Guest blogger Nicole Hsiang explores Asian American perfectionism and its consequences.

Elasticity of Belief

By John Staddon, Ph.D. on March 04, 2017 in Adaptive Behavior
Attitudes based on little experience can be changed.

If I Were a Rich Man

By Miki Kashtan Ph.D. on February 27, 2017 in Acquired Spontaneity
If I truly want to be an agent of change in the direction of a world that works for all of life, I cannot do it alone.

Get Out of My Country

By Sam Louie MA, LMHC on February 26, 2017 in Minority Report
"Get out of my country!" is a common fear and statement Asian, Arab, and Hispanic minorities confront time and time again in their lifetimes. And sometimes it can lead to tragedy.

Sapiens: A Brief History of Humankind

Sapiens provides insights into human behavior by tracing the history of our species from its emergence amidst other pre-humans through its journey to the present day.
Lori Russell-Chapin

How Do We Learn to Appreciate Each Other's Differences?

By Lori Russell-Chapin Ph.D. on February 16, 2017 in Brain Waves
Appreciating rather than tolerating diversity makes life richer and more effective.

Race as a Social Construction, Part 2

By Gordon Hodson Ph.D. on February 16, 2017 in Without Prejudice
What if Chinese people were categorized as “Black," and Japanese people as “White”?

Keep Your Eyes on the Prize

By Dean Olsher MA, MT-BC on February 15, 2017 in A Sound Mind
Meeting life’s challenges head-on allows us to not be crushed by anxiety. It is this struggle that gives our lives meaning.

Think You Know the Story on Black Males? Think Again

By The Research Lab on February 14, 2017 in The Fundamentals
Historical truths that give voice to black males. By Anthony L. Brown, Ph.D.

The Privilege of Not Understanding Privilege

By Michael Karson Ph.D., J.D. on February 13, 2017 in Feeling Our Way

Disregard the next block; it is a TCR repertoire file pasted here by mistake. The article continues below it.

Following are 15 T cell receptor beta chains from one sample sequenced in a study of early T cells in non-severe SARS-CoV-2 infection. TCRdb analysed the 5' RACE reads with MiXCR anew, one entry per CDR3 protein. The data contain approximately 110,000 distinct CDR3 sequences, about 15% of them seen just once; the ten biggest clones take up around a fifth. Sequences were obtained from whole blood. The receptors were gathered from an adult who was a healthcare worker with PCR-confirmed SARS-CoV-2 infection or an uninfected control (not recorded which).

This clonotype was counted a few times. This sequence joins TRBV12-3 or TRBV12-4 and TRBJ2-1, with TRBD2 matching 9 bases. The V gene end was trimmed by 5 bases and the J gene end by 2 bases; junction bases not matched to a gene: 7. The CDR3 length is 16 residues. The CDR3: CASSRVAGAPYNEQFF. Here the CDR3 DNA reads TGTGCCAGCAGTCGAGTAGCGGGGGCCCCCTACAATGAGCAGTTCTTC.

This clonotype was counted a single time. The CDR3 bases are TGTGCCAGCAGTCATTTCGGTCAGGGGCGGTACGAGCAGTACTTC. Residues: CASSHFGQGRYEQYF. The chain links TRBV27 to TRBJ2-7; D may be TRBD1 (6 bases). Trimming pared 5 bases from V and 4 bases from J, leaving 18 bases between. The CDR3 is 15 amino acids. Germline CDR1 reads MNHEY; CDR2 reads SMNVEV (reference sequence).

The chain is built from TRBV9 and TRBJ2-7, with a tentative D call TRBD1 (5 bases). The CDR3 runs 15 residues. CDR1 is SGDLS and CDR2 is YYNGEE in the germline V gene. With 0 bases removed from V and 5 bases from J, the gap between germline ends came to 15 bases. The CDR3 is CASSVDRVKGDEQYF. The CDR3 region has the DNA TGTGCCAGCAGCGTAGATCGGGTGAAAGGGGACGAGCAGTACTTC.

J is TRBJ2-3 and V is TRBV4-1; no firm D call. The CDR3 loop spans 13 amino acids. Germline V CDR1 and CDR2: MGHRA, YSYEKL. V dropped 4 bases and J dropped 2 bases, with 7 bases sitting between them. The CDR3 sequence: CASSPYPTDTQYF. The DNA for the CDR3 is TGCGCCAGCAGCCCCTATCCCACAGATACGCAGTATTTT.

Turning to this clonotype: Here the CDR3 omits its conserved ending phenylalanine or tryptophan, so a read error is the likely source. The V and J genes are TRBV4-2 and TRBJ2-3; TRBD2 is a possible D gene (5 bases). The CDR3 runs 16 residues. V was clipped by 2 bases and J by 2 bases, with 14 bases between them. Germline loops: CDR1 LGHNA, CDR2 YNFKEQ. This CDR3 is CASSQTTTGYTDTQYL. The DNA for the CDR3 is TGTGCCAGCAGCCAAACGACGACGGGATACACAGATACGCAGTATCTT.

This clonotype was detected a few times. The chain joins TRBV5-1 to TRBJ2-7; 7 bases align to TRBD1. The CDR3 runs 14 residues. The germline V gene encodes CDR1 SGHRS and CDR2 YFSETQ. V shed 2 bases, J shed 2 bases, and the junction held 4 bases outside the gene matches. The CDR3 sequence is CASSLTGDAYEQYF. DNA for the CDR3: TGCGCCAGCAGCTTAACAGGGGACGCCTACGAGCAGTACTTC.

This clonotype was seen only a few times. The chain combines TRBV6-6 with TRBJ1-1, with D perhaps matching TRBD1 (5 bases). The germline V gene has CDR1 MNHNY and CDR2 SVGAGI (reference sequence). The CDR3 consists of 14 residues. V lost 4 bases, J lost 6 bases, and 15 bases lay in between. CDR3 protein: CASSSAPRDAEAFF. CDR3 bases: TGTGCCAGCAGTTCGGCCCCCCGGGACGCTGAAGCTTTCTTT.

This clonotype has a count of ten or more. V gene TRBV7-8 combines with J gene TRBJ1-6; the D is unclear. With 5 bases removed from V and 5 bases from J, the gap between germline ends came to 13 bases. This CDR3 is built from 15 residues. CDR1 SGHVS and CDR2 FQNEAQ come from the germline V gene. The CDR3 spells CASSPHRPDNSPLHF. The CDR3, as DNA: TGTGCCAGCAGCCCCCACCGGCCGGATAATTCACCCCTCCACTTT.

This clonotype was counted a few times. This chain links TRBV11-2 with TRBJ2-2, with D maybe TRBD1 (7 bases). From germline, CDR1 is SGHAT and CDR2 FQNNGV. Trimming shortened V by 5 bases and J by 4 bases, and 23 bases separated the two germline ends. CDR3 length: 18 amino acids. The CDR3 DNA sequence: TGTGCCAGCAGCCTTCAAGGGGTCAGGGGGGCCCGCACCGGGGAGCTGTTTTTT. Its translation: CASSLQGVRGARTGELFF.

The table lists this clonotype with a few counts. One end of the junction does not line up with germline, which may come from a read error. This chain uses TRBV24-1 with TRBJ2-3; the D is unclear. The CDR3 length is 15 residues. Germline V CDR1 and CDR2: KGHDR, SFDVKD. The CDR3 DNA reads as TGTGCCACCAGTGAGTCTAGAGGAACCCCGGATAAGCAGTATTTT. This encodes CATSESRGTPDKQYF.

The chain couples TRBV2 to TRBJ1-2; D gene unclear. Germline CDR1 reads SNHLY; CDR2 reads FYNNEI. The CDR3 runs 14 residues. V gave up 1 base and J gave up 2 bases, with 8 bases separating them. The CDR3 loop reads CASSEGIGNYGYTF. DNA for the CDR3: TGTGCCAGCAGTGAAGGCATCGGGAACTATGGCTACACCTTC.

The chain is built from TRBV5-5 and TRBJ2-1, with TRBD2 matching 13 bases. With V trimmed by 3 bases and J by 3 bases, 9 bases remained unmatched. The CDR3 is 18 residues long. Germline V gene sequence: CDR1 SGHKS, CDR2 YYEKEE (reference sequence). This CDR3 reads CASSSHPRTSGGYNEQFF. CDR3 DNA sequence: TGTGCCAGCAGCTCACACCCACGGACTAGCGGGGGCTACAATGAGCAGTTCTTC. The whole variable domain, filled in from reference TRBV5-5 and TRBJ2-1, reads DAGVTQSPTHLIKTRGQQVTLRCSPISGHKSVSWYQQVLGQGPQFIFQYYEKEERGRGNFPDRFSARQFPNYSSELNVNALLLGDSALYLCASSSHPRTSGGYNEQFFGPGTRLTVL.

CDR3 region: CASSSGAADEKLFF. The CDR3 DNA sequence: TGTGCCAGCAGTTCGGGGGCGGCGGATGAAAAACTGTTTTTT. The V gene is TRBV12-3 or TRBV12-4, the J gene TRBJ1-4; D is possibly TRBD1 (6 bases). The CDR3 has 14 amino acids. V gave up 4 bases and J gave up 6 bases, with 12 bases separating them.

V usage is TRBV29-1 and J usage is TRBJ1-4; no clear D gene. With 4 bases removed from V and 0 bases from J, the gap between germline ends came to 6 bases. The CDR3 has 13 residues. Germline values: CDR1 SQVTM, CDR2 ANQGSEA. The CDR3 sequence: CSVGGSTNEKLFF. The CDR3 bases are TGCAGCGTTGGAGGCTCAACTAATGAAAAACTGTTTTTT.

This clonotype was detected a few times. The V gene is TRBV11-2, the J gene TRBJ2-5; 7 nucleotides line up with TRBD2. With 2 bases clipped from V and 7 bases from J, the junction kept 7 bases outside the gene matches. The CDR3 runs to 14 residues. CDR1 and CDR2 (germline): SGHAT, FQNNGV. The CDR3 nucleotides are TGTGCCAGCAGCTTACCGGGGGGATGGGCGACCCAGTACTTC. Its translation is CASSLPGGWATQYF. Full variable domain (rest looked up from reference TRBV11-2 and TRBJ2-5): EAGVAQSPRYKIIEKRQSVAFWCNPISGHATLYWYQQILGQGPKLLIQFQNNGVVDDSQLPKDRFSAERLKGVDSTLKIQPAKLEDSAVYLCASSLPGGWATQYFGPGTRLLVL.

I don’t want rich people to apologize for being born with money; I just want them to act like they know they didn’t earn it.

Study: Immigration Is Not Linked to Increased Crime Rates

By Christopher Bergland on February 11, 2017 in The Athlete's Way
After analyzing four decades of immigration-crime statistics in the U.S., a team of researchers concluded that there is no correlation between immigration and increased crime.

Self-Actualization Through Music

By Dean Olsher MA, MT-BC on February 09, 2017 in A Sound Mind
One reason the creative arts are a powerful therapeutic resource is that they function on multiple levels. This particular song operated on at least three.

The Great Divide

By Sam Louie MA, LMHC on February 09, 2017 in Minority Report
My countries of origin and naturalization aren’t even on the blacklist. I’m not even Muslim. But to exclude immigrants and non-citizens is to exclude me and to exclude people like

Welcoming Refugees and Immigrants Is Good for the U.S.

When the U.S. welcomes refugees regardless of religion, race, or ethnicity, we reap important social and economic rewards.

Is American Individualism Bad for the Environment?

The ecological crisis can be beat if Americans join the fight for environmental justice. But in the process we would have to transform the culture of American individualism.

Race: The Reality of the Imagined

Ideas of race, inflamed by ideology, are remnants of a bygone age. It is time to defuse them and to communicate about the real issues that confront us all.